Training the know-it-all intern
Medical Sieve is what IBM calls a “grand challenge project.” In contrast to product development, grand challenges are conceived In the tradition of pure science. They are long-term commitments — research for the sake of research — that have the potential to unlock new ways of improving the human condition.
At this stage, Medical Sieve is being developed with a focus on two high-value areas, radiology and cardiology, but the basic premise and the project development could eventually extend to other fields and functions.
Tanveer describes the challenge: “The comprehensive nature of it is that in the fields of radiology and cardiology there are over 40 modalities — we’re talking about CT, MRI, X-Ray, ultrasound — and then there are the diseases. In the field of cardiology alone there are over 600 diseases to cover. So, for a machine to be an assistant, it needs to have very strong capabilities on the knowledge side, the image interpretation side, and on the reasoning side — and the ability to summarize what is important to the clinician. All of this requires dedicated development of sophisticated algorithms in machine-learning-driven analytics and reasoning.”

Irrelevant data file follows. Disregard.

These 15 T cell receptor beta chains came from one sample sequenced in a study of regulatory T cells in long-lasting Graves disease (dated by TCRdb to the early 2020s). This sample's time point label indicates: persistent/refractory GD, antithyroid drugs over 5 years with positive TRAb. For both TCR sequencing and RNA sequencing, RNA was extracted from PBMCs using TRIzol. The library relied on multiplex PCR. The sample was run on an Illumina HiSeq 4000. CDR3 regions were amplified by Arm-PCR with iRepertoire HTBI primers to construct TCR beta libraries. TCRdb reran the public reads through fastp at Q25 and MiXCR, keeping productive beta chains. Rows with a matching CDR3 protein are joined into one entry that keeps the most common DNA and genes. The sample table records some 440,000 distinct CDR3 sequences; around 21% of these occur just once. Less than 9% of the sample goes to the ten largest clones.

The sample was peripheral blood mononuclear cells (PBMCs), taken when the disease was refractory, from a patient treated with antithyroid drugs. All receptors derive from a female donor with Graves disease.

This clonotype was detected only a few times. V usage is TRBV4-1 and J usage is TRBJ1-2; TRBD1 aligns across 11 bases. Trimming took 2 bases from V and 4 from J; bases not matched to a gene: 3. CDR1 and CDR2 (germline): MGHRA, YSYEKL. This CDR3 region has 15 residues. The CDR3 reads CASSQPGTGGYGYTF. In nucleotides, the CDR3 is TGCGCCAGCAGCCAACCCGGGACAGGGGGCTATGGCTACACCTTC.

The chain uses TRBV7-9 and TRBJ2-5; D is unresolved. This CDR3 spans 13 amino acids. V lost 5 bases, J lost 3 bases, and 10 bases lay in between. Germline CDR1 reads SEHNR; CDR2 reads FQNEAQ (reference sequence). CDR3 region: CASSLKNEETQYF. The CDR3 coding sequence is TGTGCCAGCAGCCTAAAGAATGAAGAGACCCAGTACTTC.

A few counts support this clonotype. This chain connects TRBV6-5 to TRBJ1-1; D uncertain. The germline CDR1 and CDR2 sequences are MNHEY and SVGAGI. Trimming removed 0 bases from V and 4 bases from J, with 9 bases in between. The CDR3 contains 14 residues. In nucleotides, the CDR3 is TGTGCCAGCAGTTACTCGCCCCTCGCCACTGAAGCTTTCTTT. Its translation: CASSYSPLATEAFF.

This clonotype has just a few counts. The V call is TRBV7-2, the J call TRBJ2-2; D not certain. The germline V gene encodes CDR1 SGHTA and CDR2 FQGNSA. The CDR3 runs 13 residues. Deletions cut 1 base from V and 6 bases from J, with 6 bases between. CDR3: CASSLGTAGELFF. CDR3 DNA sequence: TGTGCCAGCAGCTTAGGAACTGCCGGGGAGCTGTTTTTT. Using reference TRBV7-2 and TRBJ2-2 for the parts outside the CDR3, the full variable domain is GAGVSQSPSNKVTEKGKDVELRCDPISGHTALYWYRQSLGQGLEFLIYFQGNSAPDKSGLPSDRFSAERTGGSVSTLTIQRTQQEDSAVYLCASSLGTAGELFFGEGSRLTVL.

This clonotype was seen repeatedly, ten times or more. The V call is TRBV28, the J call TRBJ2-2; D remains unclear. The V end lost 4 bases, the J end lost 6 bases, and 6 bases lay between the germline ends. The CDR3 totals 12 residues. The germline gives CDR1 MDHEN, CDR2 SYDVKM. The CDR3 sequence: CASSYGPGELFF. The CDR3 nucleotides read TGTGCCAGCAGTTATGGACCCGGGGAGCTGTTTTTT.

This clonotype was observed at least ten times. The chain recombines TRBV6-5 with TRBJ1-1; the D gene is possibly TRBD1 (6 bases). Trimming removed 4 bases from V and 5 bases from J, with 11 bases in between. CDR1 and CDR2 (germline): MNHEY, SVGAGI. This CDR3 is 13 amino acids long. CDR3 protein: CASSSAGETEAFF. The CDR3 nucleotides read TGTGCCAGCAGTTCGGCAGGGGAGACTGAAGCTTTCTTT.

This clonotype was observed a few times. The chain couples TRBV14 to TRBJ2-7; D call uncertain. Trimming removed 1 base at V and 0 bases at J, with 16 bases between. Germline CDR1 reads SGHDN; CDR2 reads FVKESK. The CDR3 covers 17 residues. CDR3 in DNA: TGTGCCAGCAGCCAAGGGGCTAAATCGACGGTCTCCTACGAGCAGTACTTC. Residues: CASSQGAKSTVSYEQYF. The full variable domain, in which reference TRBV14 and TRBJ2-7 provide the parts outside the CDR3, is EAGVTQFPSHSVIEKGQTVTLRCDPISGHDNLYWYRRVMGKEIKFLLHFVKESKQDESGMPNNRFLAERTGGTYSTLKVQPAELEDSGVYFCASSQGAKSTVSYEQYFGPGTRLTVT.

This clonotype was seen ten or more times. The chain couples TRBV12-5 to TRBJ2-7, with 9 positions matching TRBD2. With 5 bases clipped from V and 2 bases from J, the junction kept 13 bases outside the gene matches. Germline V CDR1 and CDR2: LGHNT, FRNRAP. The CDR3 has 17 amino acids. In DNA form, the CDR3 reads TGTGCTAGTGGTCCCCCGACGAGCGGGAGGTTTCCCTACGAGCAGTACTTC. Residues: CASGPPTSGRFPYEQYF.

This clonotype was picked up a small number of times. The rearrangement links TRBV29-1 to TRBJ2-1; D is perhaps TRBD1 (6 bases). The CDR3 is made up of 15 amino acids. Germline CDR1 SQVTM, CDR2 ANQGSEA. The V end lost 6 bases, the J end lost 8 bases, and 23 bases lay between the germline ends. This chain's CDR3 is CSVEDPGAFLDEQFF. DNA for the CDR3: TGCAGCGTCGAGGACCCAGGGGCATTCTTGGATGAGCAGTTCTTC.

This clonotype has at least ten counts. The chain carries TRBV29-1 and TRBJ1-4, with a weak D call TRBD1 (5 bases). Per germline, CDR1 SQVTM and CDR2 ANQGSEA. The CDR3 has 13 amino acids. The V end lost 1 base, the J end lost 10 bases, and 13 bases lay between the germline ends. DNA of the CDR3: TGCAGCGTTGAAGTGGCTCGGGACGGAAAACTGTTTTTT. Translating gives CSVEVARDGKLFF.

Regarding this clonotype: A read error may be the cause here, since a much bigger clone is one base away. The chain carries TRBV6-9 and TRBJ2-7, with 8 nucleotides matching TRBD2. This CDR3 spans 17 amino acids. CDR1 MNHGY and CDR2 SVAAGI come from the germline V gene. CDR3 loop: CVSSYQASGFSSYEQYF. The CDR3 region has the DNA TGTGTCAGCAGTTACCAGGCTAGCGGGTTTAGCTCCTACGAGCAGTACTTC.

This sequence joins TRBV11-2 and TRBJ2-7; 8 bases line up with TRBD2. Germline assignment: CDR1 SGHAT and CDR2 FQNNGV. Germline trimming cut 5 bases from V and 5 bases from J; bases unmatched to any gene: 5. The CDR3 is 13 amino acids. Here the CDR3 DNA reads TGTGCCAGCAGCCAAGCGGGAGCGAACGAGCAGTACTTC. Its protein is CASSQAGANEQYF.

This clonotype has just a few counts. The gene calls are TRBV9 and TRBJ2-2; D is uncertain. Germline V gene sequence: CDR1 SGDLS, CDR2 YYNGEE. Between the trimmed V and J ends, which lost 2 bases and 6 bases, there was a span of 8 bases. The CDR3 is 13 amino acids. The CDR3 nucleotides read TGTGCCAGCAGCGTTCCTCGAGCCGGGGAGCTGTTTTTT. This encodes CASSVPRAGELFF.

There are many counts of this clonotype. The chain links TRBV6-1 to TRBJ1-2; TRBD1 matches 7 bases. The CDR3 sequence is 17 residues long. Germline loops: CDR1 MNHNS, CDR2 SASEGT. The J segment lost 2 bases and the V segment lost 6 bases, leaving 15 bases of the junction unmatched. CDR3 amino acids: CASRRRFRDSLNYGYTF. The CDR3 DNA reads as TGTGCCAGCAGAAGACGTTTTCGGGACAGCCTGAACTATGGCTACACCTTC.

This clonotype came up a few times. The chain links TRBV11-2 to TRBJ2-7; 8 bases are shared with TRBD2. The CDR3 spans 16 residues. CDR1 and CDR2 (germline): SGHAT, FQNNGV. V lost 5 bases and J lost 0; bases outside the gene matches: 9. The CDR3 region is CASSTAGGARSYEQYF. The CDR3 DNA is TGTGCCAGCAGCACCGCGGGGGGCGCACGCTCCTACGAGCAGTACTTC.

In the fields of radiology and cardiology there are over 40 modalities… and over 600 diseases to cover.
It won’t be easy, and it won’t be fast, but the progress is steady and incredibly promising — and the medical community is getting on board. In June 2016, IBM announced the formation of the Watson Health medical imaging collaborative, a global initiative comprising leading health systems, academic medical centers, private radiology practices, ambulatory radiology providers, and imaging technology companies, all dedicated to making cognitive imaging an integral part of patient care. In February 2017, IBM debuted its first cognitive imaging offering, Watson Imaging Clinical Review, which is helping to reconcile discrepancies between patients' clinical diagnoses and administrative records.